4. Strong melodies. I started seriously writing music in high school -- a time when I was strongly influence by the Beatles. Is it any wonder that I still give a shit about a beautiful melody when I can squeeze it in? Sometimes this interest yields what I would call "pseudo-folk" melodies like the one that appears in "Bandoleero, part one." Honestly, I don't think my melodies are all that great by classical music standards (they don't usually rise and fall in the traditional way), but I can write catchy music when I put my mind to it. I used to flee from this ("it can't be weird and tuneful at the same time!" I told myself), but now I just throw caution to the winds let the notes fall where they may.

5. Taking simple ideas to their extremes. Why subdivide by eighth notes when you can subdivide by sixteenths? Why change the tempo once when you can change it twice, or three times? And so on.

6. Layering / reverse layering. This is a Mingus-ism (see "Moanin'" on Blues and Roots for perhaps the best example, though my favorite Mingus tune ("Hora Decubitus") does something similar). Start with one instrument, add another, add another, and so on until you have the densest thing you can still hear individual voices in.

7. Long compositions with mutiple disconnected “movements.” I have always been interested in form, but with the current version of the group I seem to be going for sequential, episodic structures as opposed to organic, narrative ones. I'm not trying to tell you a story when I write. Instead, I want to make you aware of how the book is made.

8. Juxtaposition of unlike things. Beautiful melodies cohabitate with noise; genres collide incongruously; endless, seemingly-static vamps cohabitate with rapid change and forward motion (more of a Go Go era thing for me, that last one is a technique borrowed from Zappa); and so on.

9. Naturalistic use of odd time signatures. See the story in this post about people clapping along to the 3/2 section at the end of "Fuck the Muck."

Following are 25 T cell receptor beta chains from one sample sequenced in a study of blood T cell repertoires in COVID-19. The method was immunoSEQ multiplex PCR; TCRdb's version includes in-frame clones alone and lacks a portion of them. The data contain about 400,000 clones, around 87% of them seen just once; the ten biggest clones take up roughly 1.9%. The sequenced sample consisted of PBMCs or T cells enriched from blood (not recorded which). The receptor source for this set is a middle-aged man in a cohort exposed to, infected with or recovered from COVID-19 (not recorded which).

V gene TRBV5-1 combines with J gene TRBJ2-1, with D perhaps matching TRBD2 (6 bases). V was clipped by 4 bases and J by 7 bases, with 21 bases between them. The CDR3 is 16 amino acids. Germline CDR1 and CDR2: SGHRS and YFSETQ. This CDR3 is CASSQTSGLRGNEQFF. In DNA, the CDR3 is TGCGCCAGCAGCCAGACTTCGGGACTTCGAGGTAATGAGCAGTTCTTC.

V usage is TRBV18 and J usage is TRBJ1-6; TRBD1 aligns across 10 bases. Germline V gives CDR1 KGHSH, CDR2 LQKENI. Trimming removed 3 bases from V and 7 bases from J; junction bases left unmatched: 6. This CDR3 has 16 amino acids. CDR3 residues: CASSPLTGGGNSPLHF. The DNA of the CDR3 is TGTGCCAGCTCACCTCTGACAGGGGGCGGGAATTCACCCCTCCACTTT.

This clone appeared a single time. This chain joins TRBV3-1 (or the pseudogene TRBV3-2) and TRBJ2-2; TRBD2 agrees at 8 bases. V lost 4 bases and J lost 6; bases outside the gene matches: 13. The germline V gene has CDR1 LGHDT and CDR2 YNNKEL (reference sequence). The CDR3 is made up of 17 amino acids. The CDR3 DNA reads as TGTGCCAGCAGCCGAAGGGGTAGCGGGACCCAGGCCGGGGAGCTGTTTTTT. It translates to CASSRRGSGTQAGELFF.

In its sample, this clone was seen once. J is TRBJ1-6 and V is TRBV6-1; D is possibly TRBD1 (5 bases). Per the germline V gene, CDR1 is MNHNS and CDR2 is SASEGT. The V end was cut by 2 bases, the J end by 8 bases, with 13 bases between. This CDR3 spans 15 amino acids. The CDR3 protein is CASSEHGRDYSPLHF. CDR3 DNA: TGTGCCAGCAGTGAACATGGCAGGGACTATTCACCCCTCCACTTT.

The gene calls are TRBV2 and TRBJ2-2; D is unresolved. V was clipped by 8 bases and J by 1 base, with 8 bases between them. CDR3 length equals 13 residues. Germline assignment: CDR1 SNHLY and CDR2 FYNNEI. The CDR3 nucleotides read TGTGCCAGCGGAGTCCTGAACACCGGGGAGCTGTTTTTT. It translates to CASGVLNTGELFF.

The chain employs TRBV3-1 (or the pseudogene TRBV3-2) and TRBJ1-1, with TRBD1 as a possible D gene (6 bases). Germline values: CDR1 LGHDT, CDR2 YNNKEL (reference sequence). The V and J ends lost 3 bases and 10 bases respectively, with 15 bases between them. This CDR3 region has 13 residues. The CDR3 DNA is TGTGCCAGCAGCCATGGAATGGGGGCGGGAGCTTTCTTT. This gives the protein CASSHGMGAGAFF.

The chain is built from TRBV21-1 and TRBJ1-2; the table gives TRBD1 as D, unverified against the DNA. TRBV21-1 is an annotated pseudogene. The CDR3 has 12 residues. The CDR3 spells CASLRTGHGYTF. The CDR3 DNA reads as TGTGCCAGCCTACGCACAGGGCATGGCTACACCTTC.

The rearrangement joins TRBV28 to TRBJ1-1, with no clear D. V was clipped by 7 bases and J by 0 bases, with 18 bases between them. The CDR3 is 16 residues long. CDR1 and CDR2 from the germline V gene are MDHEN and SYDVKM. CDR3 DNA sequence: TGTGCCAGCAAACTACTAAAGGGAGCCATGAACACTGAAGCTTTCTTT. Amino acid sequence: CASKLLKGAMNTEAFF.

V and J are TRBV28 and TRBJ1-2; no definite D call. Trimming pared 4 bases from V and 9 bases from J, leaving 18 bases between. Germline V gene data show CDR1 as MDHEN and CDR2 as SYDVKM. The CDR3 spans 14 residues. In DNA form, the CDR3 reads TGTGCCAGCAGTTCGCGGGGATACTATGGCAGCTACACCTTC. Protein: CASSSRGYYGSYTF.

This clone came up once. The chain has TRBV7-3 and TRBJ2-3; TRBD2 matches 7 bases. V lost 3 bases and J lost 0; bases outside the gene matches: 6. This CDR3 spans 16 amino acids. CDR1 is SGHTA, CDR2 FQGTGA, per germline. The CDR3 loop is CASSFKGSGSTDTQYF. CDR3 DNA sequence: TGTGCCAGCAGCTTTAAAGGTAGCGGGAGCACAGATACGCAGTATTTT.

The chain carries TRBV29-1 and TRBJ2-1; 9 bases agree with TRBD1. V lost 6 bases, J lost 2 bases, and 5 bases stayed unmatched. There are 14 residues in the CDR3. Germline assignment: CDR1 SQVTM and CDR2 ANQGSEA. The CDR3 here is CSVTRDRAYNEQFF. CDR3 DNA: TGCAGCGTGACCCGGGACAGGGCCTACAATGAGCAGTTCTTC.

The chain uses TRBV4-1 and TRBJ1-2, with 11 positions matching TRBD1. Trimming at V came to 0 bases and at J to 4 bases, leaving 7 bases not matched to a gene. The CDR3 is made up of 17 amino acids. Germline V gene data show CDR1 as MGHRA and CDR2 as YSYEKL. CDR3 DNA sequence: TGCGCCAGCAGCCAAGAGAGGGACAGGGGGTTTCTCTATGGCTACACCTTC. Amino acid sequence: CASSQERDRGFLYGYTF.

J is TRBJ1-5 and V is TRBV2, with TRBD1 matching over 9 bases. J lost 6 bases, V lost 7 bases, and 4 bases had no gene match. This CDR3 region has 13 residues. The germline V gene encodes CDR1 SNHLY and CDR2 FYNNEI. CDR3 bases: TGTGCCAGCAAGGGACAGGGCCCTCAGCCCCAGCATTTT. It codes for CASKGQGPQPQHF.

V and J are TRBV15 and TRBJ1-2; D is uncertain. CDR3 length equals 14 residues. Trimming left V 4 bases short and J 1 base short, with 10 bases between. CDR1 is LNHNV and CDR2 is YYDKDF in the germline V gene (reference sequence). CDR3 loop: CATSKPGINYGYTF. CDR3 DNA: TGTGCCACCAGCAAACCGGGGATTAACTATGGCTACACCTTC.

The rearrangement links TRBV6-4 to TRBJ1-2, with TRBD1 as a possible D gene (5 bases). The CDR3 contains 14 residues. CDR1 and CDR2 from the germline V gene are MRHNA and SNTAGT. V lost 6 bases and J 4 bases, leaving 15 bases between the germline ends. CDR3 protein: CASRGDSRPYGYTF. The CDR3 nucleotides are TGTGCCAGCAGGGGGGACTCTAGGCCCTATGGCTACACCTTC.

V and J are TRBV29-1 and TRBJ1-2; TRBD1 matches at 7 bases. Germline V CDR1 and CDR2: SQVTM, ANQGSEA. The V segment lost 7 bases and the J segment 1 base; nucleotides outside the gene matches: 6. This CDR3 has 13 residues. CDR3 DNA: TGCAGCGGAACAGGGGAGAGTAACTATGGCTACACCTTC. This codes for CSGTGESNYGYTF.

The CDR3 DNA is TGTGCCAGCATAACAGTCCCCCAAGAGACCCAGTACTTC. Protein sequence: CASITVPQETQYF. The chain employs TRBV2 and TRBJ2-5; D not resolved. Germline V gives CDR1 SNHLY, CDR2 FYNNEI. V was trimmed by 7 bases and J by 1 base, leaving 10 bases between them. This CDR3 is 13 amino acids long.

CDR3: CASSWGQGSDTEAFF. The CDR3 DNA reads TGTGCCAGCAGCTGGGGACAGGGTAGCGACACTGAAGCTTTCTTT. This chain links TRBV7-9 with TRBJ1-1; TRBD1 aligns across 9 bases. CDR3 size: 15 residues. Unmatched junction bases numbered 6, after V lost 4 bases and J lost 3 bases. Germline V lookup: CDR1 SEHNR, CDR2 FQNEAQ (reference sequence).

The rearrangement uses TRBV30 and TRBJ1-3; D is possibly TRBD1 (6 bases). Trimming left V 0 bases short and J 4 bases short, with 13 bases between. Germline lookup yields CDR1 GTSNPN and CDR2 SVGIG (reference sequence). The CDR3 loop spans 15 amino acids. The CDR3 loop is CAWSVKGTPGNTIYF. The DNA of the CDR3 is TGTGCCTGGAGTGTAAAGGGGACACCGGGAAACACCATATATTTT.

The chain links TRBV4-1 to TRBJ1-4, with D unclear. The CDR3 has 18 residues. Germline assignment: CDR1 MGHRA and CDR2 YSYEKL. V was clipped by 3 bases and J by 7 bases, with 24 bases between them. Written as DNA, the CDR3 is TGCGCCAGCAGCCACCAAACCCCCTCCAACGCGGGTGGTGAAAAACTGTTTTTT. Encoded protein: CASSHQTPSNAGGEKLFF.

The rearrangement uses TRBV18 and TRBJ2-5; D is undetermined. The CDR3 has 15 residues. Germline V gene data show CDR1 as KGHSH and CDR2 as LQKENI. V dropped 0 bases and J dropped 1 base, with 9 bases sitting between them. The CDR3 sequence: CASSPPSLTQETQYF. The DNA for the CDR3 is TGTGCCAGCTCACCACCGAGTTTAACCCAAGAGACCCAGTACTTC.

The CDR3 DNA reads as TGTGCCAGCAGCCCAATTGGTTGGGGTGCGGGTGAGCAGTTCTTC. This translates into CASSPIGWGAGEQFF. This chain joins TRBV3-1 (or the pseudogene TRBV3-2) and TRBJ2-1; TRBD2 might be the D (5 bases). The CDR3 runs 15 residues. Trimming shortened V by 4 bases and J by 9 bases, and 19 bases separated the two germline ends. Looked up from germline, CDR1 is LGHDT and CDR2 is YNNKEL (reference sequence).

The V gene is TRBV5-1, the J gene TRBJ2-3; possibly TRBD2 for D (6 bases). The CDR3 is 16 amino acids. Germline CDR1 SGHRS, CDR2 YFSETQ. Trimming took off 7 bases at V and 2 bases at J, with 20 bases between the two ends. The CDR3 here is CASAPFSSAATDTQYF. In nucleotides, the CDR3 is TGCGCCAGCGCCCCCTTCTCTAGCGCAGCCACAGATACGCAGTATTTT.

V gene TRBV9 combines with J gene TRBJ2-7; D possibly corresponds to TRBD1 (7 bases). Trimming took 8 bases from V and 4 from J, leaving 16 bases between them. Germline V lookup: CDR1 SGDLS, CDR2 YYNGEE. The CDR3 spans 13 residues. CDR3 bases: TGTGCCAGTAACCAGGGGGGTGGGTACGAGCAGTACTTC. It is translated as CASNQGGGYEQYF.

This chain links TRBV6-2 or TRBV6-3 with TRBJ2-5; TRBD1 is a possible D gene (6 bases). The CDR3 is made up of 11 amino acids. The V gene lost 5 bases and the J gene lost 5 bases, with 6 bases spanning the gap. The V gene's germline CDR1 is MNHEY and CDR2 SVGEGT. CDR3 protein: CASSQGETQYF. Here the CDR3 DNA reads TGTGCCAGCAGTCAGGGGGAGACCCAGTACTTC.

10. Timbral substitution. Take a figure heavily identified with one instrument (such as a boogie woogie piano bassline) and put it in a horn (for instance).

11. Comedy. Been thinking about what I mean by this, and I know I'll have to return to it. I guess I feel most comfortable using the word "comedy" to describe a category of resistance to authority (with the assumption that authority is always corrupt / arbitrary / unkind). More specifically, for me, it's the idea of resistance-from-within (and thus is somewhat incompatible with (and suspicious of) the notion of a pure revolution "from outside"). Oh, and it also has to be funny.

I told you it was loosey-goosey.

* * * * *

Addendum: Just got the sad news. RIP Andrew Hill.

Tuesday, April 10, 2007

Flo & Eddie on the music biz

A little video here.

And Mark Volman's consulting site.

Have I ever mentioned that the version of "Sofa no. 1" that appears on You Can't Do That on Stage Anymore, vol. 1 is one of my favorite recordings?

A short post, I know. More soon.

Tuesday, April 03, 2007

Return of the son of Industrial Jazz Group

[Editor's note: Ah, yes. Here is the post I would have published last week at about this time, if only I hadn't started developing what initially seemed like an innocent-enough headcold. The sequel to this post -- you know, the usual apres-tour "here's what actually happened in excruciating detail" post -- will be forthcoming later this week. But for those of you interested in the bottom line: this trip to SoCal was well worth it.]